France and Korea share great past, better future
“Some 130 years ago, Korea and France signed the Treaty of Friendship and Commerce in 1886 and established diplomatic ties,” said French Foreign Minister Jean-Marc Ayrault in his keynote speech, emphasizing that the two countries have since entered a partnership that shares many common viewpoints on key global issues such as terrorism, nuclear proliferation, human rights and global climate change.
He added that France supports South Korea’s efforts to curb Pyongyang’s nuclear and missile threats through stronger sanctions, and that it is not time to be “passive” toward the North. The former prime minister also expressed gratitude for South Korea’s support of Paris following the terrorist attacks last November.
Ayrault stressed the importance of bilateral economic and cultural exchange, investment and further student exchange programs, adding that such people-to-people contact is “an investment in the future.”
The French diplomat also said no value can be placed on the word “friendship,” adding, “our special friendship needs to be maintained and developed.”
Some 150 leaders in politics, business, education, technology, culture and media from Korea and France took part in the forum held at the Hotel Shilla Seoul, part of the inaugural week to mark the “Year of France in Korea,” which officially began in a ceremony supported by the two countries’ governments the previous day. This yearlong anniversary celebration will run through December.
“France is an old friend that has been with us during difficult times, and of course during its process of rapid growth,” said President Park Geun-hye in a congratulatory message conveyed by Foreign Minister Yun Byung-se. “Furthermore, Korea and France are actively cooperating for an optimum partnership to produce new growth engines through the fusion of culture, industry and IT technology, which we hope will enable a more creative economy and a cultural flourishing.”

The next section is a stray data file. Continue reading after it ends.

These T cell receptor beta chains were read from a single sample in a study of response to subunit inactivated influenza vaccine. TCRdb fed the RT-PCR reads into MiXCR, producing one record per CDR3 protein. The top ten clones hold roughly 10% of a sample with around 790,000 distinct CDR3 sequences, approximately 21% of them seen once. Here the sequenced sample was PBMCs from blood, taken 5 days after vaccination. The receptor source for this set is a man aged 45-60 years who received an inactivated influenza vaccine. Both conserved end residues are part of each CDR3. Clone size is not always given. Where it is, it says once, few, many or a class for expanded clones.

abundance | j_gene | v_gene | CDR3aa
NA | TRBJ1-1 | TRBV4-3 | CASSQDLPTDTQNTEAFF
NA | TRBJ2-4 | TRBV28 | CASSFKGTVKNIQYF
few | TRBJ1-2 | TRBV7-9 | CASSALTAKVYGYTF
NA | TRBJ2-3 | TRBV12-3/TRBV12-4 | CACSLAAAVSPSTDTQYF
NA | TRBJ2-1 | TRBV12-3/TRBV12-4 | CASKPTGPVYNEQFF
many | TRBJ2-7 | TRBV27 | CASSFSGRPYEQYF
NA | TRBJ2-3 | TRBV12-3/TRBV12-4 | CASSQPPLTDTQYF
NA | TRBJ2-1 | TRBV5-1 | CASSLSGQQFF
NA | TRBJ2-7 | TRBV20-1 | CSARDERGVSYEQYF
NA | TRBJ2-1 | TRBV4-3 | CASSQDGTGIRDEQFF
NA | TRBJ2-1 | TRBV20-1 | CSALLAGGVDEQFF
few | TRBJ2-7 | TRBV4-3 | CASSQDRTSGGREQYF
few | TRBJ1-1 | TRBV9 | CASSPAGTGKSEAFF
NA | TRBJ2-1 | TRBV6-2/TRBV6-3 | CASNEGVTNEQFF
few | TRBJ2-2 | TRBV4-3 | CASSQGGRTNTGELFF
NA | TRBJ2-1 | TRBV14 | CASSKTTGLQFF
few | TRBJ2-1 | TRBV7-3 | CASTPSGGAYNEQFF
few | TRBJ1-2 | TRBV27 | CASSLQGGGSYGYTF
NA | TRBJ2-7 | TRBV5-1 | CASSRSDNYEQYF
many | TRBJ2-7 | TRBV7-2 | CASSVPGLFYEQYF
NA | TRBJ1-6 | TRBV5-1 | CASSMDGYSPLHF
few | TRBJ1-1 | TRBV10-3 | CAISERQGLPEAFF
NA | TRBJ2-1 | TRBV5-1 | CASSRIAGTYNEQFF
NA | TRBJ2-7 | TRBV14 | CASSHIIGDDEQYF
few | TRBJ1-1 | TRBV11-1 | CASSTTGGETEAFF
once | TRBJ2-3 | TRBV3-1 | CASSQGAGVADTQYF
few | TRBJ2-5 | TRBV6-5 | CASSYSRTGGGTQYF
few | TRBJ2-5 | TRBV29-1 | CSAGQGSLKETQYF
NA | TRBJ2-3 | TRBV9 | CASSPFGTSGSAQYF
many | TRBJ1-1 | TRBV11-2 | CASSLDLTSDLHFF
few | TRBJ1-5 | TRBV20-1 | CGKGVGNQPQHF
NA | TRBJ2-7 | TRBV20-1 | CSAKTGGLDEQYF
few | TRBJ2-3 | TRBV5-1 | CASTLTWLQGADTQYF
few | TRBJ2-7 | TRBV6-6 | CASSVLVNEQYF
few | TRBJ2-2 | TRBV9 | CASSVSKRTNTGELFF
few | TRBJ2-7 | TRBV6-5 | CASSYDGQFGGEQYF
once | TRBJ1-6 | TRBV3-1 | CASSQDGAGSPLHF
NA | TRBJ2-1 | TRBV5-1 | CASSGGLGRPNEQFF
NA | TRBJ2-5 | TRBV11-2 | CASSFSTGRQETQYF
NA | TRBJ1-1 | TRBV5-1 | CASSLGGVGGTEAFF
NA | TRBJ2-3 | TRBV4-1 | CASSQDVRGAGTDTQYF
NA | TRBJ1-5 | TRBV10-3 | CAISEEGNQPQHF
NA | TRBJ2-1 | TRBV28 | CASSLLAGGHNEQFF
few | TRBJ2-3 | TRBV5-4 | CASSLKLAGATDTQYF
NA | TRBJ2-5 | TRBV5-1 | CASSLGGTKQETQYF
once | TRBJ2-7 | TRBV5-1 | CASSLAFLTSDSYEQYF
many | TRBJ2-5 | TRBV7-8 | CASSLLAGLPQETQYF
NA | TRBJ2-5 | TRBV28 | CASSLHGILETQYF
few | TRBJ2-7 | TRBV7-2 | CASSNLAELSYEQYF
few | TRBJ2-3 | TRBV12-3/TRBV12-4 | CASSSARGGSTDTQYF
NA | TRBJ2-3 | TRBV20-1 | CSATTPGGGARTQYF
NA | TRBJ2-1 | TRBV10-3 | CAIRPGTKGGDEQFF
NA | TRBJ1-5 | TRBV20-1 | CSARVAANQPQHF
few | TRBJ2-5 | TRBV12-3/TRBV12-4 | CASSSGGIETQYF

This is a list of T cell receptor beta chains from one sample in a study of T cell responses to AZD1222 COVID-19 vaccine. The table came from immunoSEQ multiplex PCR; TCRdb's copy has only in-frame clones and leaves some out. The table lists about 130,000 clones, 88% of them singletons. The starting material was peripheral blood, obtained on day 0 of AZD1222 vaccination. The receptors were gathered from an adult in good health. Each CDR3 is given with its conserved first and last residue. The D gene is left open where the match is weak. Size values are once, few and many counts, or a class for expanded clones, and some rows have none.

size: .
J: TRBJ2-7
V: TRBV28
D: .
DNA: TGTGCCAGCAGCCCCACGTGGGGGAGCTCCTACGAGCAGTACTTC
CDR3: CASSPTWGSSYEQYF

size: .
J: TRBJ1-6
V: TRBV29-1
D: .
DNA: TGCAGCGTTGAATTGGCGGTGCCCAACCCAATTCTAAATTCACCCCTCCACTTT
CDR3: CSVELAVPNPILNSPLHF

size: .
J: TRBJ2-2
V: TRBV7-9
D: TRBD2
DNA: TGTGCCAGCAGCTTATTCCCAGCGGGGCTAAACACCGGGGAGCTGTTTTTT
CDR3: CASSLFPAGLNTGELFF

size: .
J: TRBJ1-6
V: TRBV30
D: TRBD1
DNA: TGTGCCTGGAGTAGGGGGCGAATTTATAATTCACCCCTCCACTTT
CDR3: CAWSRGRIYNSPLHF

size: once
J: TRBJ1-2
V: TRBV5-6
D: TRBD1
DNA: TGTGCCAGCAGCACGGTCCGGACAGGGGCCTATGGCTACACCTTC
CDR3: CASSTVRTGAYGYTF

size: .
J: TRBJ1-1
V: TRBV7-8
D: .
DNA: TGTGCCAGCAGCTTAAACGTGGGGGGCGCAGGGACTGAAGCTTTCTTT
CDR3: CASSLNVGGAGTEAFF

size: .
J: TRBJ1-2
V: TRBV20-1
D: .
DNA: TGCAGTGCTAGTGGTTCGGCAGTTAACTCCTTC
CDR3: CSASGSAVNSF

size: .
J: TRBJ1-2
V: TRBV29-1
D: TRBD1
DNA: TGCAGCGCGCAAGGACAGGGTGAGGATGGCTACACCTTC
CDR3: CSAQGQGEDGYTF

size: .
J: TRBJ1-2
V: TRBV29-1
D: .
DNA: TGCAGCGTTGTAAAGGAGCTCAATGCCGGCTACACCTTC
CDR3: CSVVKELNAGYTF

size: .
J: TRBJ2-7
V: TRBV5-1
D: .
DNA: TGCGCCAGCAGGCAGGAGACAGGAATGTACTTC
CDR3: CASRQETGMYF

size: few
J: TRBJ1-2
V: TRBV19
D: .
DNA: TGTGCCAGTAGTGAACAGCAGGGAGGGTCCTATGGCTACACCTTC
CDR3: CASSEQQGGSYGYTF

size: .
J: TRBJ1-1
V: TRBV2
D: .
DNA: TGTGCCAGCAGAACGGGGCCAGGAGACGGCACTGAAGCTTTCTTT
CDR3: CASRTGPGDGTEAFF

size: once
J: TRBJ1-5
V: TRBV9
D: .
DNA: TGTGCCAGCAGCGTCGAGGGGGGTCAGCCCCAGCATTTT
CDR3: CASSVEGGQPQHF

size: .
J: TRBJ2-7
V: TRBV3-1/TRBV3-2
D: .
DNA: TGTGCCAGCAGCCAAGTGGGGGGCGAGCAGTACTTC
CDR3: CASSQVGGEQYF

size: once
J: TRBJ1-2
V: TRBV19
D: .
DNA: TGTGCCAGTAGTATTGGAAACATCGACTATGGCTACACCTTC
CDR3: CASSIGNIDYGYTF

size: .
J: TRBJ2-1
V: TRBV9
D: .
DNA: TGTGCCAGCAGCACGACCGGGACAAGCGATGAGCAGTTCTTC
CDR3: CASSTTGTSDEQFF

The “Annee France-Coree 2015-2016,” or France-Korea Year, was agreed upon during President Park’s state visit to France in November 2013. The Year of Korea in France began in Paris last September.
French President Francois Hollande reciprocated the visit last November, meeting with President Park on Nov. 4 in Seoul, and the two leaders adopted the “Action Plan for a 21st Century Strengthened Comprehensive Partnership” to bolster bilateral cooperation.
Yun, who was scheduled to hold his first strategic dialogue with his French counterpart later that day, added that Korea is the 11th largest economy in the world by GDP, recalling decades of bilateral economic cooperation such as in aircraft development in the 1970s, nuclear energy technology in the 1980s and the defense industry in the 21st century.
The forum was jointly organized by both countries’ Korea-France Club, the Seoul-based non-profit organization Corea Image Communication Institute (CICI) and the French Embassy in Korea.
“Since the establishment of diplomatic relations, France has become a partner that has provided steadfast support to Korea in the international scene,” said Hong Seok-hyun, chairman of the JoongAng Ilbo and JTBC and president of the Korea-France Club, in his opening remarks.
“During Japan’s occupation of Korea, the Korean provisional government was set up at the French concession in Shanghai, China, in 1919,” he added. “And also, it was in Paris that the Korean provisional government was recognized as the only legitimate government on the Korean Peninsula in the third session of the United Nations General Assembly [in 1948].”
Other panelists at the forum included Henri Loyrette, former director of the Louvre Museum and the French president of the preparatory committee for the Korea-France Year; Cho Yang-ho, chairman of Hanjin Group, which runs Korean Air, and the Korean president of the preparatory committee; Stephane Israel, CEO of European spacecraft launching services provider Arianespace; Sohn Kyung-shik, chairman of CJ Group; and Seoul National University President Sung Nak-in.
In the forum’s general session, Korean First Vice Foreign Minister Lim Sung-nam tackled 21st century challenges and cooperation in foreign affairs and security, pointing out that Seoul is open to dialogue with North Korea in the future, just not at this moment.
Arianespace’s Israel pointed to the importance of space technology in dealing with global crises, and said, “observation satellites can help manage crises in this unstable environment,” which could include areas such as global climate change or the admission of refugees.
They also held three closed-door sessions in the afternoon on how to strengthen economic partnership, encouraging cooperation between universities, expand cultural exchange and respond to societal challenges.
BY SARAH KIM [firstname.lastname@example.org]
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